EDITOR NOTE: What’s at stake in the current global monetary environment is this: the definition of money itself. Is it to be physical or digitized; scarce (as with gold or Bitcoin coin limits) or artificially abundant (as with MMT); centralized, decentralized, or localized across multiple corporate issuers? Another way to look at it: should money adapt to new ideological trends and fashions, or remain “sound” with a basis in historical function (like gold and silver)?
During the 116th Congress, a number of events have provided an enormous uptick in the attention paid to the cryptocurrency and blockchain policy area. Starting in the early part of 2019, discussion of Facebook’s profits off of personal data in the U.S. Senate Banking Committee on personal privacy triggered an interest in rumors of a new Facebook cryptocurrency that was to be introduced. As Project Libra provided the possibility of a ‘GlobalCoin’ or world currency, the interest in crypto catapulted as Facebook’s idea sparked issues of consumer protection, safety, and soundness in the banking system, monetary policy, and the status of the U.S. dollar as the world reserve currency.
Between the hearings of David Marcus, the former CEO of PayPalPYPL PYPL +2.5% and Head of Libra and Calibra (now Novi Financial), and Mark Zuckerberg, CEO of Facebook, Chairwoman Maxine Waters (D-CA) of the Financial Services Committee took a field trip (pre-Covid-19) with fellow House Members to Switzerland and other countries focused on what the ramifications were should such a group of large private firms start creating its own money.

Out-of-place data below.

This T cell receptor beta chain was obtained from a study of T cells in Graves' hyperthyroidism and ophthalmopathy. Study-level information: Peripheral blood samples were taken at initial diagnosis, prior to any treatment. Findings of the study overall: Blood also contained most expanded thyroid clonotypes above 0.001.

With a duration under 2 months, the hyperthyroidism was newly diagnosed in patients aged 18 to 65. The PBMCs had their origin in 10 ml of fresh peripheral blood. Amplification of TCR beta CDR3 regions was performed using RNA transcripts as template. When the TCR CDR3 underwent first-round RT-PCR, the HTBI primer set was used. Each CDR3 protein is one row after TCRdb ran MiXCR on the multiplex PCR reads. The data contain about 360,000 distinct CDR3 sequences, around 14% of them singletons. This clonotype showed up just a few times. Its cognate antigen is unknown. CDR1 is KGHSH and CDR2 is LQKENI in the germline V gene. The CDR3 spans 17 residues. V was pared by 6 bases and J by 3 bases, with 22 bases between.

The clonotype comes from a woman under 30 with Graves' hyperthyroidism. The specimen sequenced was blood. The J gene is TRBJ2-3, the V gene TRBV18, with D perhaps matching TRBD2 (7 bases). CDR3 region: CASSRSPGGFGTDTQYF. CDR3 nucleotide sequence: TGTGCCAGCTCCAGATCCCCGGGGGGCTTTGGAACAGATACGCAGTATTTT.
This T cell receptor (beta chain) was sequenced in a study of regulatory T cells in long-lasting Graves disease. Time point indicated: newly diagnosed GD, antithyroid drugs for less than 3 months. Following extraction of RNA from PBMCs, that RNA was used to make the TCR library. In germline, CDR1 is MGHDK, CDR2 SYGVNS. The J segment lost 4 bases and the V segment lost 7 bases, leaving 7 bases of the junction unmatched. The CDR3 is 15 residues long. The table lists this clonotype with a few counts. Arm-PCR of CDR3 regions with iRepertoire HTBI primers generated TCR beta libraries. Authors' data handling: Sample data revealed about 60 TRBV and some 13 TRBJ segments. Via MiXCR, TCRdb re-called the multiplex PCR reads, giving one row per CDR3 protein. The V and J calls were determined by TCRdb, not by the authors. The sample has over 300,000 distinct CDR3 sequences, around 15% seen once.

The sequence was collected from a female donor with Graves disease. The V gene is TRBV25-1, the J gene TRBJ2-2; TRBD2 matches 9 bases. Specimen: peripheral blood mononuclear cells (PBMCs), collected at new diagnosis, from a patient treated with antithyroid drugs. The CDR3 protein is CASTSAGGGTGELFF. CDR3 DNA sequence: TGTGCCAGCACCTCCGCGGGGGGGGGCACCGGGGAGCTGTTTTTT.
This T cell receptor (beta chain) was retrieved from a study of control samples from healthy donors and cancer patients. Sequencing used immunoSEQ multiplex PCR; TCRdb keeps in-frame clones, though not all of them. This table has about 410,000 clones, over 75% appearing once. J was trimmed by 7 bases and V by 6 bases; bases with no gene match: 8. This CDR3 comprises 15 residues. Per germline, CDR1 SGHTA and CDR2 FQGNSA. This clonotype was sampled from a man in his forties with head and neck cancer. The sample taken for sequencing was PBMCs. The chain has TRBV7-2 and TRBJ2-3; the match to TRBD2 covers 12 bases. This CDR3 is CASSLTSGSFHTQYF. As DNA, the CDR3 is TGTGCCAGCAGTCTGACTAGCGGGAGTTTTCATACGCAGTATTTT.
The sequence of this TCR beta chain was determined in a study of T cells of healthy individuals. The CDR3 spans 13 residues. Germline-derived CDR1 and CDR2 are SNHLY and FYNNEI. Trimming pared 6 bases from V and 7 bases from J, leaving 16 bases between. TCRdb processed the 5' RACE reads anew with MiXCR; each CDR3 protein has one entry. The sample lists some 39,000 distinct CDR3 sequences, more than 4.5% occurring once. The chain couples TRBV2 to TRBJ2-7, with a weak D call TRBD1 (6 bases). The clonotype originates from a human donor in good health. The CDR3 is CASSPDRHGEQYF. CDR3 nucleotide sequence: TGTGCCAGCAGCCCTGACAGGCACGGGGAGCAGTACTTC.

Meanwhile, China seemed to accelerate its vision and ongoing projects toward developing its own central bank digital currency. As Covid-19 sparked not only a pandemic but an economic crisis, the notion of helping people with relief in the form of stimulus checks became popular. With Congress still stinging from the impression in 2008-2009 during the Global Financial Crisis that taxpayer money was used to bail out the very same large financial institutions who caused the crisis, the direction in early 2020 culminated in the CARES Act, which created a taxpayer rebate check of $1,200 for all Americans.
As many did not receive their stimulus check in a timely manner and it seemed the ability to receive a check from the Government was predicated on having a bank account and being a participant in the banking system, the issue of financial inclusion was triggered. Opportunities to create policy measures beyond simply addressing the Covid-19 crisis entered into the grand theatre of American politics, and hearings on Capitol Hill took on two topics at the same time. In the FinTech Task Force, part of the Financial Services Committee, and in the Senate Banking Committee, hearings covered the ideas of ‘digital dollars’ as introduced in Congress under three separate pieces of legislation as well as being initially considered in a draft of the CARES Act.
Soon, the idea of whether the U.S. should develop its own digital dollar in the form of a U.S. central bank digital currency emerged, an idea that has been promoted by the Digital Dollar Project, a new organization in Washington D.C. This idea was met with resistance, however, as ideas of how a concept such as ‘digital dollars’ could be more immediately applied in Covid-19 to help those without bank accounts receive their economic stimulus checks were not clear. And, while the new Digital Dollar Project (DDP) focused on a ‘traditional’ digital dollar, one that would emulate cash and be administered by the Federal Reserve in a current two-tier system, other academics and policymakers were pointing fingers at the Federal Reserve for not stepping up to directly help Americans receive stimulus checks faster.